If you follow me on Facebook or Instagram you’ll know that last week we had a new calf! We’ve been eagerly awaiting Wilderness calving and we were ecstatic to find a calf bouncing around one morning! Hurray for easy calvings!
Wilderness was Artifically Inseminated (AI’d) in January and it was an effortless process. Lord knows we needed that after having to eat our last milking cow. She was bred to a Red Angus as we knew we wouldn’t want a replacement heifer (baby girl calf we would raise for another milking cow) but instead would want a calf we could eat. And let me tell you! This little bull calf is a bruiser! My Mom’s lambs got named after apple varieties this spring (for example; Belle and Boskoop, Wolf and River) so I put it out there on Facebook as to what variety should we name him after? Fuji, Charles Ross, King and many others got suggested! King was my favourite. We call our cows by single syllables more often than not so it would fit. Then Red Delicious, called Red, got suggested. I fell in love! It fit so well! He’s a RED angus cross, who will be DELICIOUS when eaten! Red it is! Wilderness usually gets called Will, so Will and Red rolls off the tongue well.
Mama is doing well!
This is just hours after we found her. She was laying down and that worried me because a cow that won’t get up is most likely a cow with milk fever. Animals die from milk fever fast. Basically, their body needs loads of calcium, fast, to produce that lovely colostrum! But it draws on their stores too hard and puts them into this shock that will kill them. If they are walking around and eating then they are usually fine. I had to walk right up to Will and pull on her collar to stand up, but then she started walking around and voraciously ate the haylage I brought over to where she was. (She didn’t want to go over to the shared feeder with the sheep) I sighed with relief, but still wanted to keep a close eye. I did go quickly grab a calcium/magnesium supplement from a local jersey farm that they give as a precaution after birth. It really helps prevent milk fever and $30 life insurance on a $1500 cow? I’ll take it.
Her udder was dripping it was so full, so when Marius got home from work we decided to milk a bit of the pressure off of her. The day before I had put her in a field more visible from my Moms house, but after having her calf, I put her back in with Tilley, our other cow.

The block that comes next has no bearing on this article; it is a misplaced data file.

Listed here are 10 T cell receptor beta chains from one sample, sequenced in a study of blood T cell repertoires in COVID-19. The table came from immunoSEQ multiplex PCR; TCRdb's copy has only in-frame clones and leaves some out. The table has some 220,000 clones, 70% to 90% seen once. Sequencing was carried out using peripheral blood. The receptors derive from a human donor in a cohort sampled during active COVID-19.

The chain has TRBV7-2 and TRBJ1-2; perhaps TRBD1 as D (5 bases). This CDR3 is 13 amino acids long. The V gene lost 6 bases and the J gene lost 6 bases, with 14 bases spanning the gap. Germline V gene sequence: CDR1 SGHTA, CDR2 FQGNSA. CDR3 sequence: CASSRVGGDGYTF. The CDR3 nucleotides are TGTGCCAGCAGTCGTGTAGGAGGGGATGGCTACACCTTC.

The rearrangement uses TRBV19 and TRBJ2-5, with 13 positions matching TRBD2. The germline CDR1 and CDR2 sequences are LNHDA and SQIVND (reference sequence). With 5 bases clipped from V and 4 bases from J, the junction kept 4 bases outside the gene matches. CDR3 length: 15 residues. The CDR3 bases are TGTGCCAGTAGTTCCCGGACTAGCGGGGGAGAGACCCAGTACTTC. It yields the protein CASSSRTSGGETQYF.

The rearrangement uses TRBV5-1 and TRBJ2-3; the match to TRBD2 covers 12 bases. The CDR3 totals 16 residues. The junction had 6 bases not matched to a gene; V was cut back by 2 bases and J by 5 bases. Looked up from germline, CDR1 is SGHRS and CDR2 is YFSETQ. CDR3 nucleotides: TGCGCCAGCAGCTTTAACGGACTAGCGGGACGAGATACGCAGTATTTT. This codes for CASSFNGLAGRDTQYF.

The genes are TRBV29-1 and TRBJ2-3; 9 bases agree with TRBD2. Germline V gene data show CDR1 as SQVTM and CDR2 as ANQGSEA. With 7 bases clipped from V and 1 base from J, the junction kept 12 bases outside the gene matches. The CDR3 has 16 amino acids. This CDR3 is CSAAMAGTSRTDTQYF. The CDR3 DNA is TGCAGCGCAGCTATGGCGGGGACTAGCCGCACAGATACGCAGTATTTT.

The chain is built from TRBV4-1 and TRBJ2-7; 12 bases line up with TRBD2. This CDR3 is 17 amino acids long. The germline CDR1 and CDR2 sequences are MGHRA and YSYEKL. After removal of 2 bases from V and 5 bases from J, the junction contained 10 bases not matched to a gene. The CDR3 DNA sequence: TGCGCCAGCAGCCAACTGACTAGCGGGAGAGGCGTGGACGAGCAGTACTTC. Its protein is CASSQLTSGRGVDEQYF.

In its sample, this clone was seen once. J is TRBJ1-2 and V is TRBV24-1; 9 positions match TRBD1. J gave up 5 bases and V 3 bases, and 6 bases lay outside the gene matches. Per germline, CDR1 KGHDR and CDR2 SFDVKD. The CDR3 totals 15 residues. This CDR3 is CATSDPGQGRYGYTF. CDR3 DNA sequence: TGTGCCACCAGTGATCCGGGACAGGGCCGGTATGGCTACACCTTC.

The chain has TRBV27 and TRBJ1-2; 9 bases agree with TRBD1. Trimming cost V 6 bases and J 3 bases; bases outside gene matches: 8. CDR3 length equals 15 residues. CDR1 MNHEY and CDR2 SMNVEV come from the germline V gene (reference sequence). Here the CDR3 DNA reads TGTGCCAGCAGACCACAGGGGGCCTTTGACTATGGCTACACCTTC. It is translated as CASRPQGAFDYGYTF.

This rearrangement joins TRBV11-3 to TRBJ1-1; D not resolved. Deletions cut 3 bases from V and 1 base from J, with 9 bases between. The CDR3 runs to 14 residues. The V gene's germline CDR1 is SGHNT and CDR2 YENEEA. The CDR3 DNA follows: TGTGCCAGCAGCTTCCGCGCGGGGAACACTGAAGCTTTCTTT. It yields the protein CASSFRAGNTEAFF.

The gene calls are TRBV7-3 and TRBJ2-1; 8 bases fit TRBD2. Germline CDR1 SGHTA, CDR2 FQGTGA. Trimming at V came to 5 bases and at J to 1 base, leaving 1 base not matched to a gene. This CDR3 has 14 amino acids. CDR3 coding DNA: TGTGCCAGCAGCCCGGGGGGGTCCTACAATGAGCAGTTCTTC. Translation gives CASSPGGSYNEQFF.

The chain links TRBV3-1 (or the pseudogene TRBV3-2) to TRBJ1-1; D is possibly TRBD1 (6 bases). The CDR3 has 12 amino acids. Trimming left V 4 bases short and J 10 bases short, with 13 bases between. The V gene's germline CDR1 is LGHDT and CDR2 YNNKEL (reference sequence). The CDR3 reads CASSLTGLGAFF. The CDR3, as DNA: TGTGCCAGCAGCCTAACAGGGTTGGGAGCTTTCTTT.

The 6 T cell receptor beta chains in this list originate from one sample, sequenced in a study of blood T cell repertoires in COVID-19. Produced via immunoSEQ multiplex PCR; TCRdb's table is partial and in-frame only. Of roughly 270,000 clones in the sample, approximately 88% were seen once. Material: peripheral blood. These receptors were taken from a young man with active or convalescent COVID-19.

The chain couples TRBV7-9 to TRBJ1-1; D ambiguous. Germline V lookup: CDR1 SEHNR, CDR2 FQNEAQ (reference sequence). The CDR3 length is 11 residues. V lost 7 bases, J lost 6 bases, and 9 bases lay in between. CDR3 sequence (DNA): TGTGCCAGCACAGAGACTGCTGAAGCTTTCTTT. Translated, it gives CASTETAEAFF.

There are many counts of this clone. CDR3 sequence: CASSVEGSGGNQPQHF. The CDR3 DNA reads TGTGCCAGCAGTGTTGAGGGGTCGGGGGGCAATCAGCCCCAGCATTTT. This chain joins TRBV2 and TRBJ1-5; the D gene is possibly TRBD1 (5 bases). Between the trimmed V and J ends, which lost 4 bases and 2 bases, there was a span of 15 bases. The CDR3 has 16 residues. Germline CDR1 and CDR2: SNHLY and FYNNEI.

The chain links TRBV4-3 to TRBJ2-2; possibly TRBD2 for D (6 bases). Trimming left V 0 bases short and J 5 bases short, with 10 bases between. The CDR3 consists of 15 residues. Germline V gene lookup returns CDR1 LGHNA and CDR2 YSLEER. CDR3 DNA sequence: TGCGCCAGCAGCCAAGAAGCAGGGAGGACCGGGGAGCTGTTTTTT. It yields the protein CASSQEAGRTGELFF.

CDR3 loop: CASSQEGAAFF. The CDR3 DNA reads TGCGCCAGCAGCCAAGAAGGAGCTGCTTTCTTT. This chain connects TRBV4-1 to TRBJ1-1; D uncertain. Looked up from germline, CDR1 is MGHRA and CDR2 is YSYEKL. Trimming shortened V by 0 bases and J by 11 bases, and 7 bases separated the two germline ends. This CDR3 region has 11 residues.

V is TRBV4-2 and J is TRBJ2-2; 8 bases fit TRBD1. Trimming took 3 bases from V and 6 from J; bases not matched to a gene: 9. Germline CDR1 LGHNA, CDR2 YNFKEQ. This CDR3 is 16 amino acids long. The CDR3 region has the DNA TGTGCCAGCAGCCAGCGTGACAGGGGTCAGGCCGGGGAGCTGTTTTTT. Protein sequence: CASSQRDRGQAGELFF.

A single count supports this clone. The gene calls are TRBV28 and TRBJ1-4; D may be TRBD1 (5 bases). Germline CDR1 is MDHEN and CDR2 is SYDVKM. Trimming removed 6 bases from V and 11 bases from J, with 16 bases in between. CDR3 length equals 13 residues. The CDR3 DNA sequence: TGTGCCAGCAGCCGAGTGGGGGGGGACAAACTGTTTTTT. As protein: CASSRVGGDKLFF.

This is Tilley here waiting for Will to come back! We actually just sold Tilley and she went to her new home last Tuesday. It was too much on us and on the land to have two milking cows. I can’t think of a better home as they have 6 kids, the oldest three being girls all very into milking. Tilley is so patient and she will have a terrific life there. It was a sad morning Tuesday milking her for the last time.
Anyways! Back to Will and Red!
We brought them both into the stanchion, as we didn’t know how Will would react to being separated from Red. She was excited to have grain and be back in the saddle again! As you can see, her udder is quite large and hard out the back of her legs.
The other thing you should notice is that her afterbirth is still hanging there;
I didn’t know what to think, but Marius was worried (“When you give birth…that all comes out right away…” he said) so I called the vet and they assured me it will go on its on in a couple of days. It’s only gone in humans right away as the doctor helps it along.
Will was so patient and Red just stood there for us to milk out a litre. It was enough to take some pressure off but still leave loads for Red!
Here is the “CMPK” calcium/magnesium ‘paste’ we gave her. You need a caulking gun to give it to them so I bought one for $5 at the hardware store. Then Mare and stepdad Doug informed me that was a horrible one and got one from Mare’s truck. Oh well!
Then! The thing that screws on the end of the tube? Wouldn’t fit in the thingy of the caulking gun. Here they were problem solving…then…
Cut part off…
Ta-da! They said it was hard to get in her mouth, but once they did she quite liked it. Our cows are very tame and used to being handled, so I couldn’t tell you what it would be like on a cow not like that…You’d probably want them in the stanchion or a chute with headlock.
Overall, it’s been a good week for Red! We have only milked Will a few times, but (I’m writing this Tuesday, take the time to write when you can!) we plan on starting to separate them for the night and milk in the morning pretty soon. We keep our cows at my Moms house, so while we’re very lucky to have a place for them there, I wish I could just watch Red more!